Get them talking!
One of the most important aspects of the Fulton Method are the discussions we have at the very beginning of every class when we get into the second and third phases.
I begin to have very serious conversations with my students about aspects of our daily lives. I try to bring to the forefront things that may be in the back of their minds or topics that are prevalent around them at any given moment in time.
For example, in 2020 politics has been on everyone’s mind, even kids. I find myself having to explain to them why our President’s tweets are immature and toxically offensive. Try having to explain to children why the president is behaving in ways they get in trouble for. I’m not trying to get political here. I’m really not. I’m simply trying to explain that in my class, no subject is off the table. Everything that is on their mind is fair game for an open and honest group discussion.
This is an incredibly handy tool that has been a very important part of every student’s experience in my class. Often their appreciation for these discussions are expressed by different students at different time. One thing that is helpful is that as a teacher you open your ears to the buzz going on around you whenever they get together as talk. Or simply ask them a question about their school life, or things they are hearing about concerning any current social issue in general. I always find that whenever one addresses a specific topic that is prevalent in our society which affects them personally, other kids from other schools chime in in solidarity. That’s how I know when I really hit a hot topic.
Whenever this happens, take you mind off of the clock and focus on the discussion. I can’t tell you how important this is. This is a time when they learn to open up as they all want answers in an intelligent conversation. Talk to them as if you were talking to another adult. After all, if you listen, that is how they talk to each other. They may have their own immature moments. They are still kids and they are still looking at the world with their current developmental stage. However, that doesn’t at all negate their curiosity or need to understand what is happening around them.
More often than not, when kids do finally ask an adult about what is happening regarding certain social issues, they are asking one specific adult who very often answers them with their own perspective. This is why the group discussion is so important. Every kid is coming from different households and you don’t know the climate of the chatter their picking up on. So when the discussion happens, they are able to achieve a much more in-depth conversation with points and counterpoints that can often become very deep and intense. Whenever this happens get out of the way, and let it ride as long as it takes.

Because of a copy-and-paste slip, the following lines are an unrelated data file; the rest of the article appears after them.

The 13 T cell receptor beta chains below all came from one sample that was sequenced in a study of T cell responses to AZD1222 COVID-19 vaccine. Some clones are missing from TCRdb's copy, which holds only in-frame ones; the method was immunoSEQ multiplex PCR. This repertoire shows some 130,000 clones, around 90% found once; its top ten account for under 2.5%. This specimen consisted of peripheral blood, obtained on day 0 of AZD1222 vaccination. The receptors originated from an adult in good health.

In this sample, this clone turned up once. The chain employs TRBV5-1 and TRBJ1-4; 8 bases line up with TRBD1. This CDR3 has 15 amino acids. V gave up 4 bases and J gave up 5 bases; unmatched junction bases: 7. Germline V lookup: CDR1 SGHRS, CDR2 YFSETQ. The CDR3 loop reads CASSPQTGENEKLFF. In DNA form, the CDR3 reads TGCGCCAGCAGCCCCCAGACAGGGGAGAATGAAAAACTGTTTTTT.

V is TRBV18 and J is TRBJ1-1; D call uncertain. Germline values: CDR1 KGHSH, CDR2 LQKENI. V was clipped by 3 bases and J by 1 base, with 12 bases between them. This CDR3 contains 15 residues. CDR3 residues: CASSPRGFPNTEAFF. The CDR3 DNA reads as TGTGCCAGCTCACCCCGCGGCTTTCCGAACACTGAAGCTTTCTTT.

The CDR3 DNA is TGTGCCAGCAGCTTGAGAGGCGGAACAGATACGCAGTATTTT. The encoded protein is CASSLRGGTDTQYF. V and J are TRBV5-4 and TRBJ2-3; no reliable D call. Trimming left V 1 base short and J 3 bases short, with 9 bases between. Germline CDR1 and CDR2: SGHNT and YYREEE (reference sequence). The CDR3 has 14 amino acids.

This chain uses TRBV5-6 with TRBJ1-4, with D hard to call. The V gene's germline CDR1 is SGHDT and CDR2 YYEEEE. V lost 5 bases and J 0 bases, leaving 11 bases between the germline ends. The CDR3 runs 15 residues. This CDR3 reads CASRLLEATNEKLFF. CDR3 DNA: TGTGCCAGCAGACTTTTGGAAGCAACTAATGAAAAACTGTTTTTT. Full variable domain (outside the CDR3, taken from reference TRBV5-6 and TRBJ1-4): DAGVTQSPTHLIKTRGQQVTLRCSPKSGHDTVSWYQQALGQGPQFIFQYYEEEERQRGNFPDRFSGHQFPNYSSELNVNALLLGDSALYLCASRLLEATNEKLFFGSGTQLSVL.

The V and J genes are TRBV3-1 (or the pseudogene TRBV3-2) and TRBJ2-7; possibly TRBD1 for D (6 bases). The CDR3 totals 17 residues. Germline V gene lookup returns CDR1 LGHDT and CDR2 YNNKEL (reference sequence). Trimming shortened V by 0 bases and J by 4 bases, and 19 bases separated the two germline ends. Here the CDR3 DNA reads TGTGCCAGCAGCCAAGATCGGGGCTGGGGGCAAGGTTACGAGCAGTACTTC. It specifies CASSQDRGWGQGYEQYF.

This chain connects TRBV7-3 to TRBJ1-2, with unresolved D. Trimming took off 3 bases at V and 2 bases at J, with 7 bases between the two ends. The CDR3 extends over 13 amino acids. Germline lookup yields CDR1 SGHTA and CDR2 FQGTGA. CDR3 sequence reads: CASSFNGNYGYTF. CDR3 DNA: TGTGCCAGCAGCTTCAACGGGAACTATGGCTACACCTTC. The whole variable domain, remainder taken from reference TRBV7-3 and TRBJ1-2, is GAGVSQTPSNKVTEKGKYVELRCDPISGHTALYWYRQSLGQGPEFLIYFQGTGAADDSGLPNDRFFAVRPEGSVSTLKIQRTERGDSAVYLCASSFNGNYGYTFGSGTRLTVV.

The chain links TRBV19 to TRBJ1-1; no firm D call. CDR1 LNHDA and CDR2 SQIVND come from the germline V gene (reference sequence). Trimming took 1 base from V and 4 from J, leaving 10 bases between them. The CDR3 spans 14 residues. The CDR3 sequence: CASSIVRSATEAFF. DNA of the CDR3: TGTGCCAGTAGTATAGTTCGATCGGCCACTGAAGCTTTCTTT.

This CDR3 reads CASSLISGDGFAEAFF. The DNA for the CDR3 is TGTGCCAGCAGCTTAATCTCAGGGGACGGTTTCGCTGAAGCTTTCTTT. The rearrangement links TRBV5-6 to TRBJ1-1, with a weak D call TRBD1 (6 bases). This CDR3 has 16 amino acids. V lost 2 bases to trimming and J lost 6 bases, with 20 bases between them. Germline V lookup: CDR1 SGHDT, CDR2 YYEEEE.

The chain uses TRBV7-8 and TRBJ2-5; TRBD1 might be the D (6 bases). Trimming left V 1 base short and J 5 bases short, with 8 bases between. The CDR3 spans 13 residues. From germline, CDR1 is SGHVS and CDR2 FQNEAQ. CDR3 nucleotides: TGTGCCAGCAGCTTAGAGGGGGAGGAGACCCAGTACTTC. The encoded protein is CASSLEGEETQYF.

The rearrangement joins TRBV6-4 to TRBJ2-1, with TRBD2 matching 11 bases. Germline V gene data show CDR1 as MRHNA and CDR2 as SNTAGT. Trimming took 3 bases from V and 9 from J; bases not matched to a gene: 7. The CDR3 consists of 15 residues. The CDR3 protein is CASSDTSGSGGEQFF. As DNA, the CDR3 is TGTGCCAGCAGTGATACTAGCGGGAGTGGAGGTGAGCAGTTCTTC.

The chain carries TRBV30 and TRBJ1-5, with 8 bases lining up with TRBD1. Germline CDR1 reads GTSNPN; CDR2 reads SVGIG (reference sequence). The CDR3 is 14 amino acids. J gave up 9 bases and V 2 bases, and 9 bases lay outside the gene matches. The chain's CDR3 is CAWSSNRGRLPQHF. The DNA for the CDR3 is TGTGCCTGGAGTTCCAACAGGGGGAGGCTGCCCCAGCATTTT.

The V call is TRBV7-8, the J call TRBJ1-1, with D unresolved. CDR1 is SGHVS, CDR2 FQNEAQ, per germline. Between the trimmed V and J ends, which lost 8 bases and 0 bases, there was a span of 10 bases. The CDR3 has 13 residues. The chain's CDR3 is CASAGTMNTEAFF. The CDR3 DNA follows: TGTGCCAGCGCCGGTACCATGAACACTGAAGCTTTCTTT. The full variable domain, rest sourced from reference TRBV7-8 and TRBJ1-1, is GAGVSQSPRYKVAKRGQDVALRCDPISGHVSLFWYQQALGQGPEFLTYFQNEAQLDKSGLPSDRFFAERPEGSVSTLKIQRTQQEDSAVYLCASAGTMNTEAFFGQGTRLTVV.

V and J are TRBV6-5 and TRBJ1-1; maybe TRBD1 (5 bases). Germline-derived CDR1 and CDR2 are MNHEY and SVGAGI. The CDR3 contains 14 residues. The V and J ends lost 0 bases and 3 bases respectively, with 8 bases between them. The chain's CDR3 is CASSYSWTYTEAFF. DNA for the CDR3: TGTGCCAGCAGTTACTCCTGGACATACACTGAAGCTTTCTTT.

Not only does this expose the kids to the fact that everyone’s opinion matters, it also teaches them to defend their point of view and why it’s valid to the discussion. Very often the other students are exposed to different perspectives they may or may not have considered and really begin to look at any given topic from different angles and perspectives. That eventually become a habit. Once they are exposed to ideas that they had not considered they begin to question the completeness of their own perspective, and begin to learn how to take into real consideration that new aspect of the conversation. They begin to feel that resonance of agreement/disagreement within themselves and feel the need to speak up and respond with another challenging perspective to also be considered by the group.
I cannot tell you the magnitude of how important these conversations can truly be.
Because with every discussion we have the kids learn how to respect other’s opinions and agree to disagree with each other with complete acceptance. They learn that others still deserve respect even though they don’t agree and are able to carry on just as they always did without judgement of the other person. They learn how not to think less of someone because they hold a different perspective on any given subject. They learn to understand and accept each other on a deeper level.
It is also imperative that right after the discussion we get up and play. Because this allows them to experience that no matter how divided their perspectives may be on any given subject, they can still improvise on a unified front which requires teamwork in order to be successful. They learn that just because they disagree on something, doesn’t mean that their fellow player doesn’t still have their back and through agreement will play an integral part in the work’s success, with all the satisfaction and joy (not to mention any lessons) that they can potentially get out of every game or scene they play.